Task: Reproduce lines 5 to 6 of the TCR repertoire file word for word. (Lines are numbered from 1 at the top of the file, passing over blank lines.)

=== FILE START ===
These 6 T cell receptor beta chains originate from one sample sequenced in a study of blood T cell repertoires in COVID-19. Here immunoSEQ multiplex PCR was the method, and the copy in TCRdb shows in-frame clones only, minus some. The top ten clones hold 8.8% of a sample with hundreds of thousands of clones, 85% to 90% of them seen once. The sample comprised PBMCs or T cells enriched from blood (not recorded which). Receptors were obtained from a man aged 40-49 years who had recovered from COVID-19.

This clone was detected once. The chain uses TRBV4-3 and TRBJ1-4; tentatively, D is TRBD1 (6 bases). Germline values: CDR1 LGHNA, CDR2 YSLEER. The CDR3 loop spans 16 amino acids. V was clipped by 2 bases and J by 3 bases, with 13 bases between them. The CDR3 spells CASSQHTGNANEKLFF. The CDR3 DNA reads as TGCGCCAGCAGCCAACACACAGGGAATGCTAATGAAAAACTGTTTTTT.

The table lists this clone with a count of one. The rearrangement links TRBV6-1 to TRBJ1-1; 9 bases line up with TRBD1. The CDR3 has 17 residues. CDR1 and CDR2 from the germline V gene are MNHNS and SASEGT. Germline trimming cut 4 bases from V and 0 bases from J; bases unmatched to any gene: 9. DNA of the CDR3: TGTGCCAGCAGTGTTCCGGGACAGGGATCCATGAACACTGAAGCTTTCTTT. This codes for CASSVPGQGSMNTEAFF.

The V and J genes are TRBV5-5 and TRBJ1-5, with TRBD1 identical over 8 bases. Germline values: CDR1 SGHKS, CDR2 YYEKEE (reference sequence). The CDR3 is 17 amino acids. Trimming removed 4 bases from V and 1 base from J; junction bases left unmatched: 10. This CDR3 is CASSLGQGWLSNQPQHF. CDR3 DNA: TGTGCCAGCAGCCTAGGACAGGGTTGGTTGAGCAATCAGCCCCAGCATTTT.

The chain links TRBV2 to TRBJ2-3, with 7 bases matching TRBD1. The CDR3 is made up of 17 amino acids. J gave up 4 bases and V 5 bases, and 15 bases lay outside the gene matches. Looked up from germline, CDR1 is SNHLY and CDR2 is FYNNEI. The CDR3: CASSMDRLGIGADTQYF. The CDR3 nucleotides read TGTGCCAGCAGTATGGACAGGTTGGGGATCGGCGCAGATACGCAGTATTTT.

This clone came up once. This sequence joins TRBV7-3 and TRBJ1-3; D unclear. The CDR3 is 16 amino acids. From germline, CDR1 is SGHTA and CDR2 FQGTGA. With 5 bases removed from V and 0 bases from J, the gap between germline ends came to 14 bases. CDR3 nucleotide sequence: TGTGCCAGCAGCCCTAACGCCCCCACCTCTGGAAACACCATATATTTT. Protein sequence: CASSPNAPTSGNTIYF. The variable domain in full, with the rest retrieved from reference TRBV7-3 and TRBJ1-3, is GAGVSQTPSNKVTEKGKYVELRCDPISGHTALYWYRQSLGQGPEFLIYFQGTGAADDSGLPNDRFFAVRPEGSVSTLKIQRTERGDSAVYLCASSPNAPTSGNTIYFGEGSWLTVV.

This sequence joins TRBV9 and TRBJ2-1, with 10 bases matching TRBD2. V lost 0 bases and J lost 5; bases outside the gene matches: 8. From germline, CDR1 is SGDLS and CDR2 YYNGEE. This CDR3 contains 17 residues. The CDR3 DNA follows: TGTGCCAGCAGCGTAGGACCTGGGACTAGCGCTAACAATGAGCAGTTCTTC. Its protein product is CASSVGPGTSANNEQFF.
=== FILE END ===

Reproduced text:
The chain links TRBV2 to TRBJ2-3, with 7 bases matching TRBD1. The CDR3 is made up of 17 amino acids. J gave up 4 bases and V 5 bases, and 15 bases lay outside the gene matches. Looked up from germline, CDR1 is SNHLY and CDR2 is FYNNEI. The CDR3: CASSMDRLGIGADTQYF. The CDR3 nucleotides read TGTGCCAGCAGTATGGACAGGTTGGGGATCGGCGCAGATACGCAGTATTTT.

This clone came up once. This sequence joins TRBV7-3 and TRBJ1-3; D unclear. The CDR3 is 16 amino acids. From germline, CDR1 is SGHTA and CDR2 FQGTGA. With 5 bases removed from V and 0 bases from J, the gap between germline ends came to 14 bases. CDR3 nucleotide sequence: TGTGCCAGCAGCCCTAACGCCCCCACCTCTGGAAACACCATATATTTT. Protein sequence: CASSPNAPTSGNTIYF. The variable domain in full, with the rest retrieved from reference TRBV7-3 and TRBJ1-3, is GAGVSQTPSNKVTEKGKYVELRCDPISGHTALYWYRQSLGQGPEFLIYFQGTGAADDSGLPNDRFFAVRPEGSVSTLKIQRTERGDSAVYLCASSPNAPTSGNTIYFGEGSWLTVV.